So began a new phase of FFHM, another children’s home in one of the poorest states of Mexico.  Many people from the U.S. and Canada responded to the new outreach with large donations and even larger hearts, to go where the need was greatest.  After a few years a brand new facility was built on the newly purchased property.  The call went out for Believers to come and help with this new endeavor and make a difference in the Kingdom of God.

I was at a point in my life where I was free to heed the call and go to Oaxaca, finally fulfilling my dream of being a permanent part of FFHM and their incredible ministry.  I arrived at the Oaxaca mission on March first, 2005.  It was still a construction site without kids.  I went to work helping put tile on floors, electrical wires in the ceilings and paint on the walls.  In my free time I began planting gardens, as that was one of my jobs in Santa Rosa, California.

In August of that year, the children made the move from the squalid confines of their old place across the city, to the brand new digs of Casa Hogar, set in the beautiful countryside of the Tlacolula valley.  The work continued.  It seemed more meaningful now with happy kids running all over the place.  We could see the fruits of our labors in the smiling faces of all the boys and girls.  We painted the last walls, put the finishing touches on the modern kitchen and I continued to plant gardens, including the grassy courtyard where the children would eventually play tag, catch and have picnics.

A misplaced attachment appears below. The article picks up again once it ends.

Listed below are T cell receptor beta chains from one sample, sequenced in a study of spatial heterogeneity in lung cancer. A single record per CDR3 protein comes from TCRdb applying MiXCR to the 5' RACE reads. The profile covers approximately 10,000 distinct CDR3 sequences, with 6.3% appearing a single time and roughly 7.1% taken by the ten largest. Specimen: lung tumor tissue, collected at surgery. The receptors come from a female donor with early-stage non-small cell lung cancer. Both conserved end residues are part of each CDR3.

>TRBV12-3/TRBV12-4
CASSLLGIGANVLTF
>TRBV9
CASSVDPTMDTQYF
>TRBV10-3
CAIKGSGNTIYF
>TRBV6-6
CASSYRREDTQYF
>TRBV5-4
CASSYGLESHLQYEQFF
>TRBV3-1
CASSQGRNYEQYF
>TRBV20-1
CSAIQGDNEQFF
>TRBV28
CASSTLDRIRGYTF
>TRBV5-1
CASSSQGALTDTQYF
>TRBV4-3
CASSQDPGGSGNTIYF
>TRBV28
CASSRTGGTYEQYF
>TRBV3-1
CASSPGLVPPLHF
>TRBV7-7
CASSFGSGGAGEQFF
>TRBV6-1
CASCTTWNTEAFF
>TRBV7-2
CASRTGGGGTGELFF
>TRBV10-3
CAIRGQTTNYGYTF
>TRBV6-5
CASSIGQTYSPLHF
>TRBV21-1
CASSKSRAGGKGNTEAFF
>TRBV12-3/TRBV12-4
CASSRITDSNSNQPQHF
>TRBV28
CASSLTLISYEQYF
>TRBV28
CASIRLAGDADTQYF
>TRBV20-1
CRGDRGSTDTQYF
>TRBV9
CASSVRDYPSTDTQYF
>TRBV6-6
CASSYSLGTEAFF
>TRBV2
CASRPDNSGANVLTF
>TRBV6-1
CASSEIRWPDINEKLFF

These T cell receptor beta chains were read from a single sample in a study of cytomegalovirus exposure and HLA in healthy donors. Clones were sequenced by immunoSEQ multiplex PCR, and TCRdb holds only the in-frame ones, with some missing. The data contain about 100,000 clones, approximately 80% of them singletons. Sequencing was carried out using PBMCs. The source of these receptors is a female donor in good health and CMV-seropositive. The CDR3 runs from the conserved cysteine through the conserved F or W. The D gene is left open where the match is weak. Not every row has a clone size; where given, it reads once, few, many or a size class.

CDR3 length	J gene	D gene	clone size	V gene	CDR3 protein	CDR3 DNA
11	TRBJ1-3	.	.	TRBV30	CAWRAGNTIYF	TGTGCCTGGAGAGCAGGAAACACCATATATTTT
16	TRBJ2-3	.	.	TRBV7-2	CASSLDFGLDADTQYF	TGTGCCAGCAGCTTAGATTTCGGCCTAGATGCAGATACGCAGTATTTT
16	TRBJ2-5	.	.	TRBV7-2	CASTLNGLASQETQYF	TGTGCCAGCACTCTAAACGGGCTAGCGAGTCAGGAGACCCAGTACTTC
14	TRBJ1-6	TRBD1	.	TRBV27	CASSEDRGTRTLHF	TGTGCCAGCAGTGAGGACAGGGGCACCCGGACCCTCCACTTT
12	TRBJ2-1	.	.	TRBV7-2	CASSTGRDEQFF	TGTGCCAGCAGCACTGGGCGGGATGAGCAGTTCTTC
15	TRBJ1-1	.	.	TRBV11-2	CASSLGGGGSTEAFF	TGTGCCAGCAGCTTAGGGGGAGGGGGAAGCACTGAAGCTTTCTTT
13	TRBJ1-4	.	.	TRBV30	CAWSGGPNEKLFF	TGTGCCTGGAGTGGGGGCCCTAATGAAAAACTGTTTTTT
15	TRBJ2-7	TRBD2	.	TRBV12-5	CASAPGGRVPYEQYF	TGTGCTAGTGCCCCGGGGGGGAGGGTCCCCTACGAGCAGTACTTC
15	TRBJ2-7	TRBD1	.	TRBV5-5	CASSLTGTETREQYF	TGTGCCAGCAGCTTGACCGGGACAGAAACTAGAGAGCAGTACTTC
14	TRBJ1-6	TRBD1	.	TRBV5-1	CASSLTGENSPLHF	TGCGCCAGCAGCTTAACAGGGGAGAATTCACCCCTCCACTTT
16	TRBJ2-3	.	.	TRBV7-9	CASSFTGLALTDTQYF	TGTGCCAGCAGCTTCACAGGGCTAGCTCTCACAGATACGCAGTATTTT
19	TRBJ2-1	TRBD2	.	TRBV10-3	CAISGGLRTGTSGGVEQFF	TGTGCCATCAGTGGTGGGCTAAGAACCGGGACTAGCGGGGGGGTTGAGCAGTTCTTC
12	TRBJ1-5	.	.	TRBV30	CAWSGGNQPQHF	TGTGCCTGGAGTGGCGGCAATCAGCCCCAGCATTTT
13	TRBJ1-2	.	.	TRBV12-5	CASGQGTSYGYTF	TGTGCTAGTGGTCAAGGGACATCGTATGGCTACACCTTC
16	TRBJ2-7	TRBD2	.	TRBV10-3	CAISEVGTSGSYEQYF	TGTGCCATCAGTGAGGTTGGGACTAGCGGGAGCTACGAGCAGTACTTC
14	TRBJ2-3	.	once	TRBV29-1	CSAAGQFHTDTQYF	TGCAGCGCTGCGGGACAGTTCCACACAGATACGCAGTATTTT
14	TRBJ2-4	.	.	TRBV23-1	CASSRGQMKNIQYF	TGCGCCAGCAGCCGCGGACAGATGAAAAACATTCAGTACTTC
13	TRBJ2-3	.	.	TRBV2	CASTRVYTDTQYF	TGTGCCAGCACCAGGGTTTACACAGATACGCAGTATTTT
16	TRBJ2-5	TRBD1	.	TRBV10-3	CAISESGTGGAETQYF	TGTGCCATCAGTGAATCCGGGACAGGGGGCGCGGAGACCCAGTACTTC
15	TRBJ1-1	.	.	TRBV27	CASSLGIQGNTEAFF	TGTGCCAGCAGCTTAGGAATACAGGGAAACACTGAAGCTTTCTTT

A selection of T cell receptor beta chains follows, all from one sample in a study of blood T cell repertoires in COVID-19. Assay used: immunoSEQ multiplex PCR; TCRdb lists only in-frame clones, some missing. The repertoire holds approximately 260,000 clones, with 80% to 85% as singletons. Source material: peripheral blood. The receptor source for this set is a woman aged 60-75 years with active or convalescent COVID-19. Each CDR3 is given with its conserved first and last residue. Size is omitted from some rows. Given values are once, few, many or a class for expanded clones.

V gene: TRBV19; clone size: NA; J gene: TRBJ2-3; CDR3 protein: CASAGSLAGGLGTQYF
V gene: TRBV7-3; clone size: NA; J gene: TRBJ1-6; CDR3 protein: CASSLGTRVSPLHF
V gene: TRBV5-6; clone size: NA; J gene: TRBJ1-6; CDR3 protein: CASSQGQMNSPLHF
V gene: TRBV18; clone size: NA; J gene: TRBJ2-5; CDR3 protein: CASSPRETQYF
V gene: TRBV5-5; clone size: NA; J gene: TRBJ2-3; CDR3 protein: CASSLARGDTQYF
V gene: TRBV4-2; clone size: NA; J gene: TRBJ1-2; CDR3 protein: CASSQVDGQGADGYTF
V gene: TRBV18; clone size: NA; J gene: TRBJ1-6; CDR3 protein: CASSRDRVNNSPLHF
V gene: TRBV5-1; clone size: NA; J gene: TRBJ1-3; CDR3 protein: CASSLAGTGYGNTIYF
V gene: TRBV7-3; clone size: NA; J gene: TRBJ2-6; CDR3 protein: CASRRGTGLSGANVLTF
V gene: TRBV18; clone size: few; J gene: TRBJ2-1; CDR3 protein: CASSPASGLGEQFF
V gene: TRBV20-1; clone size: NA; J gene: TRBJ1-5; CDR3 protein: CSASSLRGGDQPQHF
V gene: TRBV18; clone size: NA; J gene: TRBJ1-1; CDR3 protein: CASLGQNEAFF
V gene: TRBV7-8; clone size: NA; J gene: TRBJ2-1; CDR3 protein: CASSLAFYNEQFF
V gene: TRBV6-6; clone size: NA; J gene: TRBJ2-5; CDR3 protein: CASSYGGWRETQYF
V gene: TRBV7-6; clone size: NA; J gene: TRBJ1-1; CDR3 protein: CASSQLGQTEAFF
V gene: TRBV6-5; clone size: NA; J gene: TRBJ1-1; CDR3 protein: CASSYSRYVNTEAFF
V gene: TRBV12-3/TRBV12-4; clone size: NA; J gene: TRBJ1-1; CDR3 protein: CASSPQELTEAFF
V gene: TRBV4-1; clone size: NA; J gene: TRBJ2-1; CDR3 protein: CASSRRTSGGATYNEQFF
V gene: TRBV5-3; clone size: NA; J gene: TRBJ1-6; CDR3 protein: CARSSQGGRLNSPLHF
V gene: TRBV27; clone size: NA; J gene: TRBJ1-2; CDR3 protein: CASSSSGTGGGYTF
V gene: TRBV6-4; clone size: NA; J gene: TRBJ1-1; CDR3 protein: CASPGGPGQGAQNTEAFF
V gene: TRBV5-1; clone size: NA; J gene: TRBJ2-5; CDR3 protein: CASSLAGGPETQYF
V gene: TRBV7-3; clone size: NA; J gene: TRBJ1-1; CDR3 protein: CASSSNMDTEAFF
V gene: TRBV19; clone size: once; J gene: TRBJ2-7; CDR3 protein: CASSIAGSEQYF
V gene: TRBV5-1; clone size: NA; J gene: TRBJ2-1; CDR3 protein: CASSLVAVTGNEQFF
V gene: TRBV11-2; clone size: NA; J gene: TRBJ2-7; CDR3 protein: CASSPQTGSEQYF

My jobs eventually entailed teaching English and other classes, doing prison ministry, driving kids to and from school and occasionally going on service and evangelistic outreaches, as well as preaching and  maintaining the gardens and planting an orchard full of a variety of fruit trees.

I met my future wife, Anita, a beautiful and extremely talented cook, at the mission.  We have two fabulous little girls, Sally and Kelly.  I will have spent eleven years cooperating with God and FFHM come March.  The best eleven years of my life.  I daily pray for Charla, FFHM leaders, the staff and children at Casa Hogar, and thank my Lord and Savior Jesus Christ for allowing me to be a small part of such a great ministry.  I remember Charla saying one time that God doesn’t want our ability so much as our availability.  I have thought about that a lot.  My ability isn’t so great, but I thank God that he took my availability and is able to use it in some small way to make a difference in the lives of “the least of these” in Oaxaca, Mexico.
*****        *****         *****          *****

helping the poor